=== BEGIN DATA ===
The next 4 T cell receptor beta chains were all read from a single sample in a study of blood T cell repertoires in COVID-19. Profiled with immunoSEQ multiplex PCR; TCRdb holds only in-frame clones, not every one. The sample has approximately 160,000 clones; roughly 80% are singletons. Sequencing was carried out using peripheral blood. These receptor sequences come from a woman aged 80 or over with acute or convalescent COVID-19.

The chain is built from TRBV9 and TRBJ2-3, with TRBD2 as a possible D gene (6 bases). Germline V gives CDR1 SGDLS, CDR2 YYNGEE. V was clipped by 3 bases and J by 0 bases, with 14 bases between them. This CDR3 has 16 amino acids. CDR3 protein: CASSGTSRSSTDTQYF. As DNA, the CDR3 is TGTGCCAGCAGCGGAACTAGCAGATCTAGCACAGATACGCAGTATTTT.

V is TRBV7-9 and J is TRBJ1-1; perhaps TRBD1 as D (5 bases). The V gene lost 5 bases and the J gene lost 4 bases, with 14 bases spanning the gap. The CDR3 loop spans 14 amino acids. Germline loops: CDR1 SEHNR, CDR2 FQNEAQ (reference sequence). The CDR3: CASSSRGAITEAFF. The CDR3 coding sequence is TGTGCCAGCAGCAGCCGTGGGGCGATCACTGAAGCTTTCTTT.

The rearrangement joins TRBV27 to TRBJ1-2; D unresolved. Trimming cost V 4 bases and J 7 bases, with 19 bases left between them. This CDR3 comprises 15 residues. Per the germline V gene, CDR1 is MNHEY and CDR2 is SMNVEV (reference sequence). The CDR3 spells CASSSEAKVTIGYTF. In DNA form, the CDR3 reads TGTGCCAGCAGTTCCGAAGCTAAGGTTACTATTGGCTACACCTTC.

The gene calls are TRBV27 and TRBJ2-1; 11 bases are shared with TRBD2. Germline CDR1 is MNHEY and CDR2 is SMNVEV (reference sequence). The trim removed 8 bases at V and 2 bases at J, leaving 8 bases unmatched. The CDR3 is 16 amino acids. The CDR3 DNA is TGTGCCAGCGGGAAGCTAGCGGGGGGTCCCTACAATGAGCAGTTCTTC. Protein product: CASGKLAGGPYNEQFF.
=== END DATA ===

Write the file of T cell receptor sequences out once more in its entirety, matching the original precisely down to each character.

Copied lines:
The next 4 T cell receptor beta chains were all read from a single sample in a study of blood T cell repertoires in COVID-19. Profiled with immunoSEQ multiplex PCR; TCRdb holds only in-frame clones, not every one. The sample has approximately 160,000 clones; roughly 80% are singletons. Sequencing was carried out using peripheral blood. These receptor sequences come from a woman aged 80 or over with acute or convalescent COVID-19.

The chain is built from TRBV9 and TRBJ2-3, with TRBD2 as a possible D gene (6 bases). Germline V gives CDR1 SGDLS, CDR2 YYNGEE. V was clipped by 3 bases and J by 0 bases, with 14 bases between them. This CDR3 has 16 amino acids. CDR3 protein: CASSGTSRSSTDTQYF. As DNA, the CDR3 is TGTGCCAGCAGCGGAACTAGCAGATCTAGCACAGATACGCAGTATTTT.

V is TRBV7-9 and J is TRBJ1-1; perhaps TRBD1 as D (5 bases). The V gene lost 5 bases and the J gene lost 4 bases, with 14 bases spanning the gap. The CDR3 loop spans 14 amino acids. Germline loops: CDR1 SEHNR, CDR2 FQNEAQ (reference sequence). The CDR3: CASSSRGAITEAFF. The CDR3 coding sequence is TGTGCCAGCAGCAGCCGTGGGGCGATCACTGAAGCTTTCTTT.

The rearrangement joins TRBV27 to TRBJ1-2; D unresolved. Trimming cost V 4 bases and J 7 bases, with 19 bases left between them. This CDR3 comprises 15 residues. Per the germline V gene, CDR1 is MNHEY and CDR2 is SMNVEV (reference sequence). The CDR3 spells CASSSEAKVTIGYTF. In DNA form, the CDR3 reads TGTGCCAGCAGTTCCGAAGCTAAGGTTACTATTGGCTACACCTTC.

The gene calls are TRBV27 and TRBJ2-1; 11 bases are shared with TRBD2. Germline CDR1 is MNHEY and CDR2 is SMNVEV (reference sequence). The trim removed 8 bases at V and 2 bases at J, leaving 8 bases unmatched. The CDR3 is 16 amino acids. The CDR3 DNA is TGTGCCAGCGGGAAGCTAGCGGGGGGTCCCTACAATGAGCAGTTCTTC. Protein product: CASGKLAGGPYNEQFF.